Overall I would say this ad has positive connotations/morals. Cenk Uygur from The Young Turks talks about Bill’s ad and he also believes that this ad directly reaches out to the Black and Latino communities for their votes but he favors the motion and doesn’t see anything wrong with it. Cenk also explains that New York is liberal state, and Bill is one of the most progressive liberals in politics. That being said, I feel that Bill’s campaign reflects his means in a positive light. He does not use ‘dirty’ tactics to get his point across. If anything he is a more trustworthy candidate. For example my dad is half African American and half Korean, and my mom is half German and half Spanish.  I am a product of a mixed race household and it was difficult back in the days when we had to fill out scan-tron sheets in school about our nationality that always said “choose ONE”.  Seeing Bill with his wife and son tells me that he is a crusader of equality and diversity. Thus, Bill would have my vote since for me, I identify strongly with racial issues.
The ad:

The Young Turks reference:

Ad critique 2 – Music

The Ad I chose for this critique was a Coke commercial featuring Taylor Swift. Oh excuse me, DIET Coke. It starts out with her writing in her notebook which also happens to be lyrics for one of her songs which she is saying out loud, but not singing. The commercial then shifts to different people who are singing the song. As they these scenes go back and forth, she is taking gradual sips of the soda while she is writing. As the song gets towards the chorus you can see and hear her fans singing and cheering for her at a concert as she runs out to finish the song.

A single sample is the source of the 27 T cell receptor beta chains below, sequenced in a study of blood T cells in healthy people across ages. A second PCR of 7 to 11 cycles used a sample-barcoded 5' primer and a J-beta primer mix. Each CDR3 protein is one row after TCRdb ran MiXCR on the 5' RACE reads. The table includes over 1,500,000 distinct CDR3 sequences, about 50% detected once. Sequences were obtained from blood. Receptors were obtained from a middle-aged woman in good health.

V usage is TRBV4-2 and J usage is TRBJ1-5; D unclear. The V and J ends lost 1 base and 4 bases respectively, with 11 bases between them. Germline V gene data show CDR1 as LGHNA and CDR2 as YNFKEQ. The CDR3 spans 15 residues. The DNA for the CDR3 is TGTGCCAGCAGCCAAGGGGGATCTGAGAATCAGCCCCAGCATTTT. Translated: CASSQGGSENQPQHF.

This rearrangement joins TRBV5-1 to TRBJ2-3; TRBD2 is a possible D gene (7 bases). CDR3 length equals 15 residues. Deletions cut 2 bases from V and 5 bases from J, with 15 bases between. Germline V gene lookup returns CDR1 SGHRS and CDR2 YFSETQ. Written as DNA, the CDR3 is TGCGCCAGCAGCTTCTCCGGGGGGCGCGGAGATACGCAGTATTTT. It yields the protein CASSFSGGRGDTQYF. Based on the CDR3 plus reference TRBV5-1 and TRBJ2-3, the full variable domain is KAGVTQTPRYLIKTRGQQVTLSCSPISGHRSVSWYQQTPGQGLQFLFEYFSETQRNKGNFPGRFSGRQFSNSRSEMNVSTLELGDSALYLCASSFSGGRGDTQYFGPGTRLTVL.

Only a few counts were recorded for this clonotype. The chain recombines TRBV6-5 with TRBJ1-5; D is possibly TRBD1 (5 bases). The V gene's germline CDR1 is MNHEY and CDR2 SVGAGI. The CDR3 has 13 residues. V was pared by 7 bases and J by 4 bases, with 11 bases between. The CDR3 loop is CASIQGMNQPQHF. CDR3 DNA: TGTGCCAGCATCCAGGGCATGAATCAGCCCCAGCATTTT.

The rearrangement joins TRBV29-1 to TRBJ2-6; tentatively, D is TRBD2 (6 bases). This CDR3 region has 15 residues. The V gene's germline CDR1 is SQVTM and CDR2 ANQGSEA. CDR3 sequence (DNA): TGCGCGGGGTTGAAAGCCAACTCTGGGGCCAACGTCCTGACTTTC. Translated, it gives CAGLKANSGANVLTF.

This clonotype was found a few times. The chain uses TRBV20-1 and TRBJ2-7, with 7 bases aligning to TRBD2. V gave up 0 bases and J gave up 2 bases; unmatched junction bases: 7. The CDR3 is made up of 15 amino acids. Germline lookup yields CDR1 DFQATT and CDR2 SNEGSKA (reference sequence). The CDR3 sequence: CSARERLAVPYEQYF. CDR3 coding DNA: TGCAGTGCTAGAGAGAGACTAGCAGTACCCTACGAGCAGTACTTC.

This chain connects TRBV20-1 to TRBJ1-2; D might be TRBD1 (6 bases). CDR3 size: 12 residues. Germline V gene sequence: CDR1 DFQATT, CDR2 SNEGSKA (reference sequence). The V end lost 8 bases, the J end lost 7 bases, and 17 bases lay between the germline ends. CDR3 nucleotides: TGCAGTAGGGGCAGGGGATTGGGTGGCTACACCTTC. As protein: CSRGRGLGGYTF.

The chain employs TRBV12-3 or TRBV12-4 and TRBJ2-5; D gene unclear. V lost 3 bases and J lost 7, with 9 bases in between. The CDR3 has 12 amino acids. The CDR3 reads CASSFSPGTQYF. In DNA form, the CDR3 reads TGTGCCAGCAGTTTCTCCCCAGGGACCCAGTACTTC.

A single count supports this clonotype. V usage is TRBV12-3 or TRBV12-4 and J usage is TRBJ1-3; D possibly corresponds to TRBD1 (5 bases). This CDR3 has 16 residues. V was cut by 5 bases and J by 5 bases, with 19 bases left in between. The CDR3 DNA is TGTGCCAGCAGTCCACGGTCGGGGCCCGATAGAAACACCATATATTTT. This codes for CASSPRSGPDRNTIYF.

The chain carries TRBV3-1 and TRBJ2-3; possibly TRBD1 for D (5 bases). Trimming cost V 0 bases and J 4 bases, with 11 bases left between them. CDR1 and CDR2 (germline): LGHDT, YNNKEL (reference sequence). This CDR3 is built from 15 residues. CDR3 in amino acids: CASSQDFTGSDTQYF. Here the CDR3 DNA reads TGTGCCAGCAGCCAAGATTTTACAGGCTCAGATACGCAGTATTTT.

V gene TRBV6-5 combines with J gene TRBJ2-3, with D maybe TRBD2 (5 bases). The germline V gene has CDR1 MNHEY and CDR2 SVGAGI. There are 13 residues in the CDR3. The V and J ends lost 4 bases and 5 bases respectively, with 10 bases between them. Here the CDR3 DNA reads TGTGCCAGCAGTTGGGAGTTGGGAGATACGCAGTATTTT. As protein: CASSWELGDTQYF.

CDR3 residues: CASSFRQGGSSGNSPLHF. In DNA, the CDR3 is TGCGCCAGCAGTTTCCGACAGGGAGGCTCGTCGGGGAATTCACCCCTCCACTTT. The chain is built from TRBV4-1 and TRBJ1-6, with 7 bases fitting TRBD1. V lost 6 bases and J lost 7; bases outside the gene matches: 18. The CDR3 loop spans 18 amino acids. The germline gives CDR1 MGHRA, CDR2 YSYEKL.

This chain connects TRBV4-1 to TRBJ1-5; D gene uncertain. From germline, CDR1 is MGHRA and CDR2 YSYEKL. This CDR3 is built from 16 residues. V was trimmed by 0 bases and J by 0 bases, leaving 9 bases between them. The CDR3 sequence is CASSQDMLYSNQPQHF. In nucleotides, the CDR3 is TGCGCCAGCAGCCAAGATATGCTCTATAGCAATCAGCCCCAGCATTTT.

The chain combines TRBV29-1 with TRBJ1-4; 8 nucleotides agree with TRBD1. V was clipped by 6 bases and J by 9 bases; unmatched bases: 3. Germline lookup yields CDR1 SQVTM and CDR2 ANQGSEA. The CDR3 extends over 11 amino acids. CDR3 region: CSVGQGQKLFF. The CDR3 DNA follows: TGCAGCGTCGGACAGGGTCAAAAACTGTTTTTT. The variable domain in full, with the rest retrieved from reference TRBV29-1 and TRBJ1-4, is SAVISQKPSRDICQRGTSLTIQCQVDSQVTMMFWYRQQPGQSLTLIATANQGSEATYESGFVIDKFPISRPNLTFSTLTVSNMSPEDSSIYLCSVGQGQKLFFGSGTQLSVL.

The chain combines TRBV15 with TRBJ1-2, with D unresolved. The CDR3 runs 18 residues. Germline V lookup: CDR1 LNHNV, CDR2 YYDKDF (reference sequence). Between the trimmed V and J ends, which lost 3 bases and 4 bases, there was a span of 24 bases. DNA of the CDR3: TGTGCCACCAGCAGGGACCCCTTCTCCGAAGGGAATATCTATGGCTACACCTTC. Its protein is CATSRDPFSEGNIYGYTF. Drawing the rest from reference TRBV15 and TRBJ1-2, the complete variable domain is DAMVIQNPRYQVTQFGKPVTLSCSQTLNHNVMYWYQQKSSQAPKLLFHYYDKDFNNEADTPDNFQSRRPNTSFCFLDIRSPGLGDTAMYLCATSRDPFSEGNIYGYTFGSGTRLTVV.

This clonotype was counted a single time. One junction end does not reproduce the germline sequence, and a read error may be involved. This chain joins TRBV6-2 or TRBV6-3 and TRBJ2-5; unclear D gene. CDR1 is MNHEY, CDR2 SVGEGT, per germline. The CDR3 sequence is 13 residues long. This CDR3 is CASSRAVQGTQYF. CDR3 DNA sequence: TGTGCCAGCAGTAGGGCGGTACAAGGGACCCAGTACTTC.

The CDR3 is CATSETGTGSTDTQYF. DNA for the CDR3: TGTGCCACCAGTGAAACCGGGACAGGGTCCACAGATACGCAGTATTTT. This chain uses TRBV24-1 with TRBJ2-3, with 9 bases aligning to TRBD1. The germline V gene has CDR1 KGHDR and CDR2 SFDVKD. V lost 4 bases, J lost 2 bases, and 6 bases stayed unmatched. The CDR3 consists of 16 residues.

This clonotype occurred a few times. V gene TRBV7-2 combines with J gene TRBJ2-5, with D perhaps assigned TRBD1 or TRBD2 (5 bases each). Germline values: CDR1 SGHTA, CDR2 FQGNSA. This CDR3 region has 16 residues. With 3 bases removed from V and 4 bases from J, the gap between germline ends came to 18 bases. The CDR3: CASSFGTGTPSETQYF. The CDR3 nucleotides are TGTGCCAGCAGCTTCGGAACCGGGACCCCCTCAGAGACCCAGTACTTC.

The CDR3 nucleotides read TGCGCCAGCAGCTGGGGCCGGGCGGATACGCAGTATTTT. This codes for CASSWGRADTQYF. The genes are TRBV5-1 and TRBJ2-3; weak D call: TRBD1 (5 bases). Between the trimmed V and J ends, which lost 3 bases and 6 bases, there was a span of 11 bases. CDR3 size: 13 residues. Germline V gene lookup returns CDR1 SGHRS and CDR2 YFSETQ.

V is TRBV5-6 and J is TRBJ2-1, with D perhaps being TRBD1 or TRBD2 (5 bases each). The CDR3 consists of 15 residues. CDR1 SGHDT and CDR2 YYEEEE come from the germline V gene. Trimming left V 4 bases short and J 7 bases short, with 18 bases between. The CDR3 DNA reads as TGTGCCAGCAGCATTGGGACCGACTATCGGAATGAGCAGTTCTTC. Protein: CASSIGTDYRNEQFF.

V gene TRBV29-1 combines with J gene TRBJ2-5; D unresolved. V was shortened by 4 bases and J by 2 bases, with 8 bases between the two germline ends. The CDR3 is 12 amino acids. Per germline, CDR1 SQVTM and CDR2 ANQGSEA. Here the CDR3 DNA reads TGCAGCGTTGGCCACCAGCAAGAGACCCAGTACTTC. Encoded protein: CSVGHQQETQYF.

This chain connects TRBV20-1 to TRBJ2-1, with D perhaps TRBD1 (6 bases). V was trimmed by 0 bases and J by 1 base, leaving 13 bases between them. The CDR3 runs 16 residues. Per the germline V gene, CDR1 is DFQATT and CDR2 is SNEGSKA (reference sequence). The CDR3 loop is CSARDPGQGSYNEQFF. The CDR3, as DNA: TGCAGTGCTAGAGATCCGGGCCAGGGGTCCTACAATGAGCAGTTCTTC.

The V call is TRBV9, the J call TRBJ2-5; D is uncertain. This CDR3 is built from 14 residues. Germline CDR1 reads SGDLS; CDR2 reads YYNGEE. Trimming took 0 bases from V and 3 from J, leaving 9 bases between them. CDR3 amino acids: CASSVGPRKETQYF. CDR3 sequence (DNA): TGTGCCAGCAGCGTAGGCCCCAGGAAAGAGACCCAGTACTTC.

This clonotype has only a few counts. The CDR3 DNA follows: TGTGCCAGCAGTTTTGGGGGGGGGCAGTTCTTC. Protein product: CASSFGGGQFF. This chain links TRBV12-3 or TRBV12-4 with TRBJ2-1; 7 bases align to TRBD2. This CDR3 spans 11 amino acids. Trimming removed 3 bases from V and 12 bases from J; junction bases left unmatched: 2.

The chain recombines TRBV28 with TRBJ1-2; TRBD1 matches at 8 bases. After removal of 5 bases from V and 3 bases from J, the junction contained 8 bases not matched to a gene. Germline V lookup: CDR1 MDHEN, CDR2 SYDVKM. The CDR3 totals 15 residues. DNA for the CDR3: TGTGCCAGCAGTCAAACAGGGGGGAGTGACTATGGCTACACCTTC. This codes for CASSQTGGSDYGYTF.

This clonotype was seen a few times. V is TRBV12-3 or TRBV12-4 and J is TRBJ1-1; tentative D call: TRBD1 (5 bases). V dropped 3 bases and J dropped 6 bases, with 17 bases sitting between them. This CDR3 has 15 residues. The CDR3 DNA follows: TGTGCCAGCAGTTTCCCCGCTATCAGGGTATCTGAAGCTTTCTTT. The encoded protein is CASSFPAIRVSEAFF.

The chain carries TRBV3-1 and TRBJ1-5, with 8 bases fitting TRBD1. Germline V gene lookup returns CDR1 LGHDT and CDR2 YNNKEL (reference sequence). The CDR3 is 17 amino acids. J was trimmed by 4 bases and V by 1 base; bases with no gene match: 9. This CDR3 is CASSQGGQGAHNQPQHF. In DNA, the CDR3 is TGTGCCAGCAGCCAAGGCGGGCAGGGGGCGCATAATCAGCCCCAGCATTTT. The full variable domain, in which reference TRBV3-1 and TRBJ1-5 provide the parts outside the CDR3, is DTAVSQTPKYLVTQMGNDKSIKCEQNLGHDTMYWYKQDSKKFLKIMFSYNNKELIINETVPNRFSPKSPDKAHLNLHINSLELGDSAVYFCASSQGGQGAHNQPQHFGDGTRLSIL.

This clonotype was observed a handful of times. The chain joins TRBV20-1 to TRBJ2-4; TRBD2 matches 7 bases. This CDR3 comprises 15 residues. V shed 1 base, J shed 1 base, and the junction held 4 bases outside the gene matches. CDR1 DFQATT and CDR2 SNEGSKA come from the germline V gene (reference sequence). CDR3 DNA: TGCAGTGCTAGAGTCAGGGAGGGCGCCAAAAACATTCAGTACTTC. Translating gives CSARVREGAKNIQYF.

Now I feel like soda companies are at a slight disadvantage when it comes to marketing via commercials because you can only make so many commercials that are 100% relevant to what you are selling before it becomes stale. That being said, they do things like this – feature a star using their product. Because celebrities have fans, and a lot of the fans are borderline crazy regardless of their age. Someone like Taylor Swift is probably seen as an idol by some. So when fans see her drink it, they think, “oh Taylor drinks it?! Well I should too!” That is not always the case obviously, but that is one example. Early in chapter five of our text mentions how Will Smith participated in product placement of Converse shoes in a movie. I am sure a lot of people- or fans- unconsciously (or consciously) tried a pair of converse the next time they needed shoes.

                Another good point the text brings up is that, “generations are defined by their music” (page 112). I find this to be true for especially in the younger crowd. She is young, pretty and famous (and not for the same reasons Kim Kardashian is famous). Yet she sings about things that most girls in their younger years could probably relate to, young love and what not. I would imagine they purposely had Taylor Swift advertise diet coke versus regular coke because she is a female and you are more likely to see a female drinking a diet coke and I would imagine the majority of her fans are female. Although when they pan through the different people singing her song in the commercial, the first two people are male. I feel that they are trying to show that her music is catchy and not just for girls (but as I said, most of her fans are probably female seeing as I have never met a guy who is down for the next Taylor Swift concert). So really, in a way, I feel as though this is double marketing. She gets to promote herself and Coke gets their product advertised. I don’t think this is a negative thing so much, other than the fact that it could be seen as ‘hinting’ that you as a female should be drinking diet coke.